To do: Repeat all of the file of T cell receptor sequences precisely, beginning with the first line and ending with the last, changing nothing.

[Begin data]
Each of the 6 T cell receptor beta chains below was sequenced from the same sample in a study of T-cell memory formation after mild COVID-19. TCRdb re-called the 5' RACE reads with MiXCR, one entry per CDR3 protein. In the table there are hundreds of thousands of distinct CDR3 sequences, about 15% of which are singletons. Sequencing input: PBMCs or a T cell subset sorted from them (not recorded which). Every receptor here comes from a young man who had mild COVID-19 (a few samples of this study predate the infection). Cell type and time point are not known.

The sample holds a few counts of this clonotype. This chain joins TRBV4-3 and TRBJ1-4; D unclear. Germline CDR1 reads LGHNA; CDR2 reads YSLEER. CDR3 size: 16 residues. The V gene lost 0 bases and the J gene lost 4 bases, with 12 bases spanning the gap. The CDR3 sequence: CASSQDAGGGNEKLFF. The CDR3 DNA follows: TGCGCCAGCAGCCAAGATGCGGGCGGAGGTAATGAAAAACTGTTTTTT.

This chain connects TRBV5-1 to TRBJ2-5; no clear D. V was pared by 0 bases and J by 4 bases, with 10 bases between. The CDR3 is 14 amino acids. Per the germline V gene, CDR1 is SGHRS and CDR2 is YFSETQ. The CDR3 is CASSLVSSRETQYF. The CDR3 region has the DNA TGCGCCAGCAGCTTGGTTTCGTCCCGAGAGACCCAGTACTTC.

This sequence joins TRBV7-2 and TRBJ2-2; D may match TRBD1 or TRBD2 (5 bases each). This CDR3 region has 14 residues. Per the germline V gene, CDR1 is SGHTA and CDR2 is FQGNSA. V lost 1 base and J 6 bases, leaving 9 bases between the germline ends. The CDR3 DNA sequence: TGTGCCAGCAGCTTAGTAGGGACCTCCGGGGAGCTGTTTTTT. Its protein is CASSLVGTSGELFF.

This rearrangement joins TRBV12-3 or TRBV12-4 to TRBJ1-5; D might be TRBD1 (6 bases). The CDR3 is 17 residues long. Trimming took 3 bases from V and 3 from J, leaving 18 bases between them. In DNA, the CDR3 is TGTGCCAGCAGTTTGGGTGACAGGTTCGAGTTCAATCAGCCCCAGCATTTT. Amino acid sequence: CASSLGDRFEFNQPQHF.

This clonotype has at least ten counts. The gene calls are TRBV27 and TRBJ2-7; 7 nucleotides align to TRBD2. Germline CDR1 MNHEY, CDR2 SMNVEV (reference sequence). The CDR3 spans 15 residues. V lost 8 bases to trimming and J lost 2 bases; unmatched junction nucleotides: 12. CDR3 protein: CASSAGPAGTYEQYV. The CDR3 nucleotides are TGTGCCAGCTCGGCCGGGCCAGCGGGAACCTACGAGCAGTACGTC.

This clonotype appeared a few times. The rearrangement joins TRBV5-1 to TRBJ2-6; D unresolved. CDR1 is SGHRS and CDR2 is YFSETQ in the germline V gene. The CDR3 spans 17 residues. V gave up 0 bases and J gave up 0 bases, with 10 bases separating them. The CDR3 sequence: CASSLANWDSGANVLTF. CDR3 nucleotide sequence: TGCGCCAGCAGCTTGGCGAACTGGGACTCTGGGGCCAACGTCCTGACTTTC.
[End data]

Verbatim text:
Each of the 6 T cell receptor beta chains below was sequenced from the same sample in a study of T-cell memory formation after mild COVID-19. TCRdb re-called the 5' RACE reads with MiXCR, one entry per CDR3 protein. In the table there are hundreds of thousands of distinct CDR3 sequences, about 15% of which are singletons. Sequencing input: PBMCs or a T cell subset sorted from them (not recorded which). Every receptor here comes from a young man who had mild COVID-19 (a few samples of this study predate the infection). Cell type and time point are not known.

The sample holds a few counts of this clonotype. This chain joins TRBV4-3 and TRBJ1-4; D unclear. Germline CDR1 reads LGHNA; CDR2 reads YSLEER. CDR3 size: 16 residues. The V gene lost 0 bases and the J gene lost 4 bases, with 12 bases spanning the gap. The CDR3 sequence: CASSQDAGGGNEKLFF. The CDR3 DNA follows: TGCGCCAGCAGCCAAGATGCGGGCGGAGGTAATGAAAAACTGTTTTTT.

This chain connects TRBV5-1 to TRBJ2-5; no clear D. V was pared by 0 bases and J by 4 bases, with 10 bases between. The CDR3 is 14 amino acids. Per the germline V gene, CDR1 is SGHRS and CDR2 is YFSETQ. The CDR3 is CASSLVSSRETQYF. The CDR3 region has the DNA TGCGCCAGCAGCTTGGTTTCGTCCCGAGAGACCCAGTACTTC.

This sequence joins TRBV7-2 and TRBJ2-2; D may match TRBD1 or TRBD2 (5 bases each). This CDR3 region has 14 residues. Per the germline V gene, CDR1 is SGHTA and CDR2 is FQGNSA. V lost 1 base and J 6 bases, leaving 9 bases between the germline ends. The CDR3 DNA sequence: TGTGCCAGCAGCTTAGTAGGGACCTCCGGGGAGCTGTTTTTT. Its protein is CASSLVGTSGELFF.

This rearrangement joins TRBV12-3 or TRBV12-4 to TRBJ1-5; D might be TRBD1 (6 bases). The CDR3 is 17 residues long. Trimming took 3 bases from V and 3 from J, leaving 18 bases between them. In DNA, the CDR3 is TGTGCCAGCAGTTTGGGTGACAGGTTCGAGTTCAATCAGCCCCAGCATTTT. Amino acid sequence: CASSLGDRFEFNQPQHF.

This clonotype has at least ten counts. The gene calls are TRBV27 and TRBJ2-7; 7 nucleotides align to TRBD2. Germline CDR1 MNHEY, CDR2 SMNVEV (reference sequence). The CDR3 spans 15 residues. V lost 8 bases to trimming and J lost 2 bases; unmatched junction nucleotides: 12. CDR3 protein: CASSAGPAGTYEQYV. The CDR3 nucleotides are TGTGCCAGCTCGGCCGGGCCAGCGGGAACCTACGAGCAGTACGTC.

This clonotype appeared a few times. The rearrangement joins TRBV5-1 to TRBJ2-6; D unresolved. CDR1 is SGHRS and CDR2 is YFSETQ in the germline V gene. The CDR3 spans 17 residues. V gave up 0 bases and J gave up 0 bases, with 10 bases separating them. The CDR3 sequence: CASSLANWDSGANVLTF. CDR3 nucleotide sequence: TGCGCCAGCAGCTTGGCGAACTGGGACTCTGGGGCCAACGTCCTGACTTTC.